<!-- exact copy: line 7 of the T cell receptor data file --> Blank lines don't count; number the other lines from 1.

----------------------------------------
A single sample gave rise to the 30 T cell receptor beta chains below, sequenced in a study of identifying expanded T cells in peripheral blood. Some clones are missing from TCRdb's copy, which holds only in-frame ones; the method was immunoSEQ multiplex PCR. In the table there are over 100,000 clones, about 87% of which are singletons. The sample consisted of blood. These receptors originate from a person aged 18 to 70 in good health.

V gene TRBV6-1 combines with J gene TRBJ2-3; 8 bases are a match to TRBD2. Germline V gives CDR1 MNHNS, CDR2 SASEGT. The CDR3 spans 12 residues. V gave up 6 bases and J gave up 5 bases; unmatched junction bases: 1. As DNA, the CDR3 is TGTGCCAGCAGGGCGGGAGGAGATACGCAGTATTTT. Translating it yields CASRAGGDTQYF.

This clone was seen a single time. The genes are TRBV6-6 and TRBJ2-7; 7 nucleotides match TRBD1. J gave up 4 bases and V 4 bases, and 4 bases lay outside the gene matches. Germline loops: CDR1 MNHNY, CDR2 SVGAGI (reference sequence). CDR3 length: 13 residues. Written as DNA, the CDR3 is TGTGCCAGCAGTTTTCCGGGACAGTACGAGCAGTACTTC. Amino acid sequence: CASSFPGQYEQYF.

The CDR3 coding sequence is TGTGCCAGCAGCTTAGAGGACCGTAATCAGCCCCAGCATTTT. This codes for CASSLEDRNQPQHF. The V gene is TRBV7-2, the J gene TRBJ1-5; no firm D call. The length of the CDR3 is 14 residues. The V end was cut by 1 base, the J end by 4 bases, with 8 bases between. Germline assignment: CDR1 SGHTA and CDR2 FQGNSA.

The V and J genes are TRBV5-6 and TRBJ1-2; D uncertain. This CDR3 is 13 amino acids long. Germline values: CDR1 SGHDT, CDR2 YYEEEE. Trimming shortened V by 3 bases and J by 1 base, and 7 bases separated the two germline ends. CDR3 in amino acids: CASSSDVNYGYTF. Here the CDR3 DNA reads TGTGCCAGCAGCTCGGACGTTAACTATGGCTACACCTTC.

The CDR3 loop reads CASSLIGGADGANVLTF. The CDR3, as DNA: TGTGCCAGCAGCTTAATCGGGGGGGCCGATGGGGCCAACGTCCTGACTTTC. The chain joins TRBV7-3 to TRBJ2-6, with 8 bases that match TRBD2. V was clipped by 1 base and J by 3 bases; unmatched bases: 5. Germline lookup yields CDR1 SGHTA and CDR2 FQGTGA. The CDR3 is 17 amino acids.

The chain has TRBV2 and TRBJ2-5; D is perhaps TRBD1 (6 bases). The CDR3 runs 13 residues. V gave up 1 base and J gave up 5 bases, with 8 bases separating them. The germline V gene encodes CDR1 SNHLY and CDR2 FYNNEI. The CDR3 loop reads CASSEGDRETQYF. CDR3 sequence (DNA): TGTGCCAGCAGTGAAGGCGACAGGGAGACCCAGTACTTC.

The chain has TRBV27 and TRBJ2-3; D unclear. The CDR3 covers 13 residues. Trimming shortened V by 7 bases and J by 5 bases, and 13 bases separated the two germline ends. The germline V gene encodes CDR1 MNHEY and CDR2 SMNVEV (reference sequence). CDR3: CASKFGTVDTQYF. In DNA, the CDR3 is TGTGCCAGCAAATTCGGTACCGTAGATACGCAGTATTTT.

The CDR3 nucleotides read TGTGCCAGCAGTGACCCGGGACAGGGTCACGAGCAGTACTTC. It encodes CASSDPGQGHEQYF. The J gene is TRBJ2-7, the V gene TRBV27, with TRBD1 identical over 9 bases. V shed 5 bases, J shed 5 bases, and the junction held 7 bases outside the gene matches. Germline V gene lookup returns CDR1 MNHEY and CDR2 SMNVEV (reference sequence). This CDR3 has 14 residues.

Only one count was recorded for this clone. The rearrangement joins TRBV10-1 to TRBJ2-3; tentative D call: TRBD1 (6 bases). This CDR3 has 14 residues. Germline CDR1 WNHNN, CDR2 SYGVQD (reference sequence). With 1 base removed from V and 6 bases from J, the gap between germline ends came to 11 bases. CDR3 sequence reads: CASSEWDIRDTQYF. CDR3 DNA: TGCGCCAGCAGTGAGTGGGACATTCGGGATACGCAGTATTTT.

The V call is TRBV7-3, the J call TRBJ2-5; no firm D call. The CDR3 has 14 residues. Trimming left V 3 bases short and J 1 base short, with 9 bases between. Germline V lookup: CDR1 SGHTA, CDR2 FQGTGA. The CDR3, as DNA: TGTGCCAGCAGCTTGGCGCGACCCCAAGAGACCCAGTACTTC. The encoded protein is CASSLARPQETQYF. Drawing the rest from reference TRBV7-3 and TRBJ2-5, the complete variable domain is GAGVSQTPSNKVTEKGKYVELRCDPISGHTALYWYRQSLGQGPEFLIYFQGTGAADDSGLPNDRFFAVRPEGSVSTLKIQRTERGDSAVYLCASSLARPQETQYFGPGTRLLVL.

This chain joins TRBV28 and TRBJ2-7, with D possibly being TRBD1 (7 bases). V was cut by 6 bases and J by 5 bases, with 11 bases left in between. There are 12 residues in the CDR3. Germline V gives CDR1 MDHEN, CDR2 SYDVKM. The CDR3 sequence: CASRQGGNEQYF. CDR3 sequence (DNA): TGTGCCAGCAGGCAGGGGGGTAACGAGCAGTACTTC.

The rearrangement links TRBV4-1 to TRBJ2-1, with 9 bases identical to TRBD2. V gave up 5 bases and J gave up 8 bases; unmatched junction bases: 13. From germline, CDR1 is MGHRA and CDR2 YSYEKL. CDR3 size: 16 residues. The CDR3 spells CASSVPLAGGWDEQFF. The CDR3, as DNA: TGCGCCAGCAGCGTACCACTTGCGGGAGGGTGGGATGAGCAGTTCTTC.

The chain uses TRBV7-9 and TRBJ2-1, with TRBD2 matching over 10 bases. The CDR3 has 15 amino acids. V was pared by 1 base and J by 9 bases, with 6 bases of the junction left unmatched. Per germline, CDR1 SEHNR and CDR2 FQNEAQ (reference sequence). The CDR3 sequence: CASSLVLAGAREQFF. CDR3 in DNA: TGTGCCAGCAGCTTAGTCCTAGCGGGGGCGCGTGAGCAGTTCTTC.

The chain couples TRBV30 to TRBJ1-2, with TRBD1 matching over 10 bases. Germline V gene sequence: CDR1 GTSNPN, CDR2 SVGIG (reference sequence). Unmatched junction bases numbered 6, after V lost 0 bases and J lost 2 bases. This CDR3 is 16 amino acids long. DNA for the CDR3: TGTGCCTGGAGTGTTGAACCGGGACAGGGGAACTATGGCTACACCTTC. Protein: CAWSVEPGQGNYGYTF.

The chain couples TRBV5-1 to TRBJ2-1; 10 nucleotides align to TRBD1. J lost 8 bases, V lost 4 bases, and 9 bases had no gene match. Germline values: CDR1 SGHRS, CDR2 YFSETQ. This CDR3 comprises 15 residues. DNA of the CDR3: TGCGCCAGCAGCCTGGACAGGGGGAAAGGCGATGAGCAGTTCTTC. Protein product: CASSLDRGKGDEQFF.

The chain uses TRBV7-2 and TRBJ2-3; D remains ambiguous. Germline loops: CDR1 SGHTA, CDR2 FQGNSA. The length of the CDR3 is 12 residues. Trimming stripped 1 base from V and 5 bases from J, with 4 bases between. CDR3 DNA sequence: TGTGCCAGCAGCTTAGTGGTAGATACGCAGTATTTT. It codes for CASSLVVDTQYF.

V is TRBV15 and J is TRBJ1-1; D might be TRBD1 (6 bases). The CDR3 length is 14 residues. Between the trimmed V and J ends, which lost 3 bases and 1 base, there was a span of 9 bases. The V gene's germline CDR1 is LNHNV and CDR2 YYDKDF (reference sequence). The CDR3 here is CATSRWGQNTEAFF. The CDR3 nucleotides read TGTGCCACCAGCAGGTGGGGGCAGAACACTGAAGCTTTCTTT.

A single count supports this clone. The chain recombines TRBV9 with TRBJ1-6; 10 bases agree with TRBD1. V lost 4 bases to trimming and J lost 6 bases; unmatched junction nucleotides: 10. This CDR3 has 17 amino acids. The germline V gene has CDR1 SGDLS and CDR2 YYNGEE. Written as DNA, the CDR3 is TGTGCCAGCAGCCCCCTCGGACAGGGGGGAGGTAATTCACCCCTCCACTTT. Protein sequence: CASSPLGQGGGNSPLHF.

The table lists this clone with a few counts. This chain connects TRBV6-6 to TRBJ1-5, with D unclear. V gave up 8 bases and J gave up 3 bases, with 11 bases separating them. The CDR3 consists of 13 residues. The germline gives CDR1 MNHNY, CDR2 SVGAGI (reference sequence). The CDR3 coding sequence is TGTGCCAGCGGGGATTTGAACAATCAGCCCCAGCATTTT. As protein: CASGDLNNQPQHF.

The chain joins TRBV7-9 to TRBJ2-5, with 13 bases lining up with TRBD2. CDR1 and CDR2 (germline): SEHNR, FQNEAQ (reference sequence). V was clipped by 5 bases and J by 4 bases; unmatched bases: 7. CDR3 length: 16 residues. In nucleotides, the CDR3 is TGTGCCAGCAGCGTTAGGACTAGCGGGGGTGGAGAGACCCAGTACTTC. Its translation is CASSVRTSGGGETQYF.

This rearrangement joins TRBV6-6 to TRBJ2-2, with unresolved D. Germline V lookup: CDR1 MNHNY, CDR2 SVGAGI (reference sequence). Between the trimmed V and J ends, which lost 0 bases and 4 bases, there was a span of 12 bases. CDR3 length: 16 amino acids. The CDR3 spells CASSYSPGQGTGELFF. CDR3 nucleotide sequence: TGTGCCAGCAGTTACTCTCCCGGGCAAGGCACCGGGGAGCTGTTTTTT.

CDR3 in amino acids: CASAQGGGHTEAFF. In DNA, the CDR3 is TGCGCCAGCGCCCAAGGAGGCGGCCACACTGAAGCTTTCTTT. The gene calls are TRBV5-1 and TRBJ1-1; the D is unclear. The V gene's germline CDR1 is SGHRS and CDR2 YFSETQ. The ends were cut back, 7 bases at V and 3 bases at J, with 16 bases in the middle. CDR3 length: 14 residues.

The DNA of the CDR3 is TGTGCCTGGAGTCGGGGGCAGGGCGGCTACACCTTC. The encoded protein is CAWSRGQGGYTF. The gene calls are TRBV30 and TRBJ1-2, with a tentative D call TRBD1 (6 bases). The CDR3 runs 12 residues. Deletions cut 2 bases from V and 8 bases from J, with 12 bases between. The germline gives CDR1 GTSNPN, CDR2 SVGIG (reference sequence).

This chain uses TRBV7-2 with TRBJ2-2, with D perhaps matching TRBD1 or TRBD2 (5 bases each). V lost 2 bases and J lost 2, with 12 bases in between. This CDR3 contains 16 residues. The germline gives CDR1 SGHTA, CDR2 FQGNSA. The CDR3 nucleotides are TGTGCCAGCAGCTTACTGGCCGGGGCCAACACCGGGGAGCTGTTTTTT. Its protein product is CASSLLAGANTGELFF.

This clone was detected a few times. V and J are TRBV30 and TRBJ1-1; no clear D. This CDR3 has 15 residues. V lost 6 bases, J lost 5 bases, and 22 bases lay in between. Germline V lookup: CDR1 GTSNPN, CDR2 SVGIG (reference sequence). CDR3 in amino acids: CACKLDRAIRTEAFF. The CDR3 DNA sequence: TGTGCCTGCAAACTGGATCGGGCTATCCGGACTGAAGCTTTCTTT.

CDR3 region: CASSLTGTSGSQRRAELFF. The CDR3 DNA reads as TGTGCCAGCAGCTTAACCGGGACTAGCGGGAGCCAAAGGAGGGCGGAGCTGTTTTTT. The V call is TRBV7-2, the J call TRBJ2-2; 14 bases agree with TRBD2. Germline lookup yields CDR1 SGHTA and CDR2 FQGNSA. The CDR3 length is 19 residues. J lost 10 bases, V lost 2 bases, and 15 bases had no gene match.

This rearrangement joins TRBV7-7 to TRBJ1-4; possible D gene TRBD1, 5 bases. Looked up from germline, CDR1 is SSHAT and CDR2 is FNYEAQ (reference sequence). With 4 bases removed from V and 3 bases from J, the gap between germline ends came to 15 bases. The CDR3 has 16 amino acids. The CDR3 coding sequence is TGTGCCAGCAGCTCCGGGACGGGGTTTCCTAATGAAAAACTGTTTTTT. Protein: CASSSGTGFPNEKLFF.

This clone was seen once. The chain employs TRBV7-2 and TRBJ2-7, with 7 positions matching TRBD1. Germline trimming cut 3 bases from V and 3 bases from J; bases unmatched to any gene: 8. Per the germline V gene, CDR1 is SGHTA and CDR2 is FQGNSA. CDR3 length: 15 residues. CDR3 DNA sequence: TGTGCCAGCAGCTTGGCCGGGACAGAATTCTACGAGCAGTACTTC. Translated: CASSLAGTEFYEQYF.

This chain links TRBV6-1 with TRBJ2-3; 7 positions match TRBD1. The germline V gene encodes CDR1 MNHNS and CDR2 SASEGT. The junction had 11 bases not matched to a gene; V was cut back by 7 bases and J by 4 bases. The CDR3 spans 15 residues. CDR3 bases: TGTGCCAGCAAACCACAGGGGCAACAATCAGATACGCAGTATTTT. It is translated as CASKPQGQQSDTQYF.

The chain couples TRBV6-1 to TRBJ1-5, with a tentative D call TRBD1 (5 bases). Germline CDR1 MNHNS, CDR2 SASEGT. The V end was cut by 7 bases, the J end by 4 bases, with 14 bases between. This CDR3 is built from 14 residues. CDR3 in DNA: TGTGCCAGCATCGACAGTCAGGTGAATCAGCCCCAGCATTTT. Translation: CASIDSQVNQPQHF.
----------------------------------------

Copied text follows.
The chain has TRBV2 and TRBJ2-5; D is perhaps TRBD1 (6 bases). The CDR3 runs 13 residues. V gave up 1 base and J gave up 5 bases, with 8 bases separating them. The germline V gene encodes CDR1 SNHLY and CDR2 FYNNEI. The CDR3 loop reads CASSEGDRETQYF. CDR3 sequence (DNA): TGTGCCAGCAGTGAAGGCGACAGGGAGACCCAGTACTTC.